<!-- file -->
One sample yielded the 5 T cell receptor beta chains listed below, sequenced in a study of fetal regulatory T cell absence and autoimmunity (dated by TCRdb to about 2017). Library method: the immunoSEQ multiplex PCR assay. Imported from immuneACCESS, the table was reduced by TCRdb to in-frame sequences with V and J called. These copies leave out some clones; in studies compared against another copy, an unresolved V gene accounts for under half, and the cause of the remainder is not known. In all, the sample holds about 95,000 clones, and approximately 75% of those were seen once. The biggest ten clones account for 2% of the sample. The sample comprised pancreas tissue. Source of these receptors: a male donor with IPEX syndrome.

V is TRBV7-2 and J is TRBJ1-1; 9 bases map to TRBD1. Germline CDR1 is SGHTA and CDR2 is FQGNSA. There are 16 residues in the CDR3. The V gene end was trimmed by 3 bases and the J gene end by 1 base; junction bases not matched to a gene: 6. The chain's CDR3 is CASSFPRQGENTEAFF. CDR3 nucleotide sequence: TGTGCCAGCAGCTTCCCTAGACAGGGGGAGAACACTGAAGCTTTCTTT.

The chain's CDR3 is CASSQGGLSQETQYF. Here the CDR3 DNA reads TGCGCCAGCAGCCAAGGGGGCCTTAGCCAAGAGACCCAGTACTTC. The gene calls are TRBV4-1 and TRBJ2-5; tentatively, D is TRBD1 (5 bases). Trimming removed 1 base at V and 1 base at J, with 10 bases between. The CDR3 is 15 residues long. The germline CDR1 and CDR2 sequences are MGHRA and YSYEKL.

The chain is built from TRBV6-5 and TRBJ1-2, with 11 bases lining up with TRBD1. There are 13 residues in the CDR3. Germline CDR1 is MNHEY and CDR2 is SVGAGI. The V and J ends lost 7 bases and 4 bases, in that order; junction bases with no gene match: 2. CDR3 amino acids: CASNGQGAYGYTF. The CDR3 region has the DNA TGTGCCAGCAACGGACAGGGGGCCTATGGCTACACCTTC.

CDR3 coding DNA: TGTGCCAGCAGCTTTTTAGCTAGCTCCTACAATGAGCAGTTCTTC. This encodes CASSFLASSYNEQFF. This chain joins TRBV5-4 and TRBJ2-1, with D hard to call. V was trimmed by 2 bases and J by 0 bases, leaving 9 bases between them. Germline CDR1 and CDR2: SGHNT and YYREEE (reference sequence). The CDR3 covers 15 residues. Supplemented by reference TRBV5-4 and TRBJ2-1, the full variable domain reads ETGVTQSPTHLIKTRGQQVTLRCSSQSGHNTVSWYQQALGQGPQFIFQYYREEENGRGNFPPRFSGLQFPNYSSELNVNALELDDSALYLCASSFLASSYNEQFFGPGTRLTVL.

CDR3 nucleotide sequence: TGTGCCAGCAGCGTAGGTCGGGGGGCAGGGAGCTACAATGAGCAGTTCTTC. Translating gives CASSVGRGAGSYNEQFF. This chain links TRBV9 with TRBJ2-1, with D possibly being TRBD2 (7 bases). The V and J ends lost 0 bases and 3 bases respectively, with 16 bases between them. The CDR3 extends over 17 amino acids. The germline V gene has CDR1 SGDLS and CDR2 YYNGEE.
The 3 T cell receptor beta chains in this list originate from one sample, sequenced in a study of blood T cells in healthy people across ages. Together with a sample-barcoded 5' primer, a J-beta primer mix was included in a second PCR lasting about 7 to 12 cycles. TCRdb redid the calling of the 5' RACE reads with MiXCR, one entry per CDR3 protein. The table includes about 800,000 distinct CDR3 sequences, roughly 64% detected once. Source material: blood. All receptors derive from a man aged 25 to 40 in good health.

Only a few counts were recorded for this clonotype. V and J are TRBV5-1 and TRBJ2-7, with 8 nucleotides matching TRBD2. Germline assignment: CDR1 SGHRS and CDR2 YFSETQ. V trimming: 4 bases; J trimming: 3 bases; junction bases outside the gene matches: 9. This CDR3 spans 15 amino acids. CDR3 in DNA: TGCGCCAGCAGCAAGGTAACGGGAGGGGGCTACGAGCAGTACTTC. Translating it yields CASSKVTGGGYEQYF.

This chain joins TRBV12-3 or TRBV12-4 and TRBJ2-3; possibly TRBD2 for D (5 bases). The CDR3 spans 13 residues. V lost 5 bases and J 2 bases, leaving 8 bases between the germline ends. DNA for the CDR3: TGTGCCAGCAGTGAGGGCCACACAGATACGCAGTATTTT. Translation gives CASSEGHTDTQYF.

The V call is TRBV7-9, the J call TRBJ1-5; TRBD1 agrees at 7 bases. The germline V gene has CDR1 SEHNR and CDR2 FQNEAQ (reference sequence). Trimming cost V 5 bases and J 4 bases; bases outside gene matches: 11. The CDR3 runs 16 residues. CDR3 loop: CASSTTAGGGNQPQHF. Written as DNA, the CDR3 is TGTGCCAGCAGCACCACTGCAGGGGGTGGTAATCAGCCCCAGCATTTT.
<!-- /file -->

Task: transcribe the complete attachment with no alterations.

One sample yielded the 5 T cell receptor beta chains listed below, sequenced in a study of fetal regulatory T cell absence and autoimmunity (dated by TCRdb to about 2017). Library method: the immunoSEQ multiplex PCR assay. Imported from immuneACCESS, the table was reduced by TCRdb to in-frame sequences with V and J called. These copies leave out some clones; in studies compared against another copy, an unresolved V gene accounts for under half, and the cause of the remainder is not known. In all, the sample holds about 95,000 clones, and approximately 75% of those were seen once. The biggest ten clones account for 2% of the sample. The sample comprised pancreas tissue. Source of these receptors: a male donor with IPEX syndrome.

V is TRBV7-2 and J is TRBJ1-1; 9 bases map to TRBD1. Germline CDR1 is SGHTA and CDR2 is FQGNSA. There are 16 residues in the CDR3. The V gene end was trimmed by 3 bases and the J gene end by 1 base; junction bases not matched to a gene: 6. The chain's CDR3 is CASSFPRQGENTEAFF. CDR3 nucleotide sequence: TGTGCCAGCAGCTTCCCTAGACAGGGGGAGAACACTGAAGCTTTCTTT.

The chain's CDR3 is CASSQGGLSQETQYF. Here the CDR3 DNA reads TGCGCCAGCAGCCAAGGGGGCCTTAGCCAAGAGACCCAGTACTTC. The gene calls are TRBV4-1 and TRBJ2-5; tentatively, D is TRBD1 (5 bases). Trimming removed 1 base at V and 1 base at J, with 10 bases between. The CDR3 is 15 residues long. The germline CDR1 and CDR2 sequences are MGHRA and YSYEKL.

The chain is built from TRBV6-5 and TRBJ1-2, with 11 bases lining up with TRBD1. There are 13 residues in the CDR3. Germline CDR1 is MNHEY and CDR2 is SVGAGI. The V and J ends lost 7 bases and 4 bases, in that order; junction bases with no gene match: 2. CDR3 amino acids: CASNGQGAYGYTF. The CDR3 region has the DNA TGTGCCAGCAACGGACAGGGGGCCTATGGCTACACCTTC.

CDR3 coding DNA: TGTGCCAGCAGCTTTTTAGCTAGCTCCTACAATGAGCAGTTCTTC. This encodes CASSFLASSYNEQFF. This chain joins TRBV5-4 and TRBJ2-1, with D hard to call. V was trimmed by 2 bases and J by 0 bases, leaving 9 bases between them. Germline CDR1 and CDR2: SGHNT and YYREEE (reference sequence). The CDR3 covers 15 residues. Supplemented by reference TRBV5-4 and TRBJ2-1, the full variable domain reads ETGVTQSPTHLIKTRGQQVTLRCSSQSGHNTVSWYQQALGQGPQFIFQYYREEENGRGNFPPRFSGLQFPNYSSELNVNALELDDSALYLCASSFLASSYNEQFFGPGTRLTVL.

CDR3 nucleotide sequence: TGTGCCAGCAGCGTAGGTCGGGGGGCAGGGAGCTACAATGAGCAGTTCTTC. Translating gives CASSVGRGAGSYNEQFF. This chain links TRBV9 with TRBJ2-1, with D possibly being TRBD2 (7 bases). The V and J ends lost 0 bases and 3 bases respectively, with 16 bases between them. The CDR3 extends over 17 amino acids. The germline V gene has CDR1 SGDLS and CDR2 YYNGEE.
The 3 T cell receptor beta chains in this list originate from one sample, sequenced in a study of blood T cells in healthy people across ages. Together with a sample-barcoded 5' primer, a J-beta primer mix was included in a second PCR lasting about 7 to 12 cycles. TCRdb redid the calling of the 5' RACE reads with MiXCR, one entry per CDR3 protein. The table includes about 800,000 distinct CDR3 sequences, roughly 64% detected once. Source material: blood. All receptors derive from a man aged 25 to 40 in good health.

Only a few counts were recorded for this clonotype. V and J are TRBV5-1 and TRBJ2-7, with 8 nucleotides matching TRBD2. Germline assignment: CDR1 SGHRS and CDR2 YFSETQ. V trimming: 4 bases; J trimming: 3 bases; junction bases outside the gene matches: 9. This CDR3 spans 15 amino acids. CDR3 in DNA: TGCGCCAGCAGCAAGGTAACGGGAGGGGGCTACGAGCAGTACTTC. Translating it yields CASSKVTGGGYEQYF.

This chain joins TRBV12-3 or TRBV12-4 and TRBJ2-3; possibly TRBD2 for D (5 bases). The CDR3 spans 13 residues. V lost 5 bases and J 2 bases, leaving 8 bases between the germline ends. DNA for the CDR3: TGTGCCAGCAGTGAGGGCCACACAGATACGCAGTATTTT. Translation gives CASSEGHTDTQYF.

The V call is TRBV7-9, the J call TRBJ1-5; TRBD1 agrees at 7 bases. The germline V gene has CDR1 SEHNR and CDR2 FQNEAQ (reference sequence). Trimming cost V 5 bases and J 4 bases; bases outside gene matches: 11. The CDR3 runs 16 residues. CDR3 loop: CASSTTAGGGNQPQHF. Written as DNA, the CDR3 is TGTGCCAGCAGCACCACTGCAGGGGGTGGTAATCAGCCCCAGCATTTT.